“No,” Victor looked away, annoyed. “I am unaware of any concerns.”
“While I was driving up to your house I passed a car, do you know who that was?”
“That would be Doctor Booker. Like I said, my father is ill and he was here to give him care.”
“He was driving pretty fast, any idea why?”
“He’s a doctor, I think he had to get back to the hospital.”
“What hospital does he work at?”
“Maryville Hospital, of course.” He crossed his arms. “Do you have any further questions? I need to get back up to assist my grieving mother.”
Det. Wanat knew she should have done a better job at developing a rapport with Victor before probing; she was never very good at that. Besides, she felt he was soon going to insist that she leave, so she had better get her questions in while she could. “You live next to the old Monastery of the Holy Ghost and I was wondering if you’ve noticed anything unusual on the grounds.”
“Nothing at all. The place is vacant, Detective.”
“There have been reports of strange activity around Monks Hill, as well as other reports of missing people and recent deaths in Maryville. Just wondering if you’ve seen any of that.”
“The townspeople like to spread rumors. They stare at us, sitting high above them, and become resentful and jealous of our family’s success and wealth. If I were you, I would look at the town of Maryville. You may have a serial killer on the loose there, not here. We keep to ourselves and that, in and of itself, makes the people talk.”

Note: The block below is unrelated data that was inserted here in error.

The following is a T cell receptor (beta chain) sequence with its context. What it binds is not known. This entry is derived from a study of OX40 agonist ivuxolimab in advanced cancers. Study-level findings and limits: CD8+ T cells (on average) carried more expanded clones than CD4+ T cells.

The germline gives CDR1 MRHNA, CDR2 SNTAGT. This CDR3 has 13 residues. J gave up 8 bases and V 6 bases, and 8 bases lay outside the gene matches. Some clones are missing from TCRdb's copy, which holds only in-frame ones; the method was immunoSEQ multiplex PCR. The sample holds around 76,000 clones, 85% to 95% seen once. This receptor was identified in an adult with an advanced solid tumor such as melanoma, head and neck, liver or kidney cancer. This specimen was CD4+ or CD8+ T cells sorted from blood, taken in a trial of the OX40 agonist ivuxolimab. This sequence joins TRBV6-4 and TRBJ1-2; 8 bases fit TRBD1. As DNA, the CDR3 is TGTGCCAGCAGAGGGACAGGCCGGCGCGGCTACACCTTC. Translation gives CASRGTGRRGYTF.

She was not getting very far with her questioning. “Would you mind if I look at the room in which Ms. Rush stayed?”
“Yes, Detective, I would mind. I have already told you my father and mother need my help. I need to get back up to them. Our talk has ended.”
“I’m sorry your family is suffering, but I needed to follow-up on the report.”
Victor walked to the door and opened it.
“Would it be too much trouble if I speak with Mrs. Reinhardt?”
“Yes, it would. She is busy assisting my mother and father, now that the nurse and aide have left.”
She looked at him standing at the open door and then handed him a business card. “Thank you, Mr. Vrolok. If you notice anything unusual or need to speak with me, please call.”
“I will do that.”
Det. Wanat walked out the door and looked at the cars parked at the house. She took a notepad from her pocket and quickly wrote down the license plate numbers. Running the plates might give her the information she needed.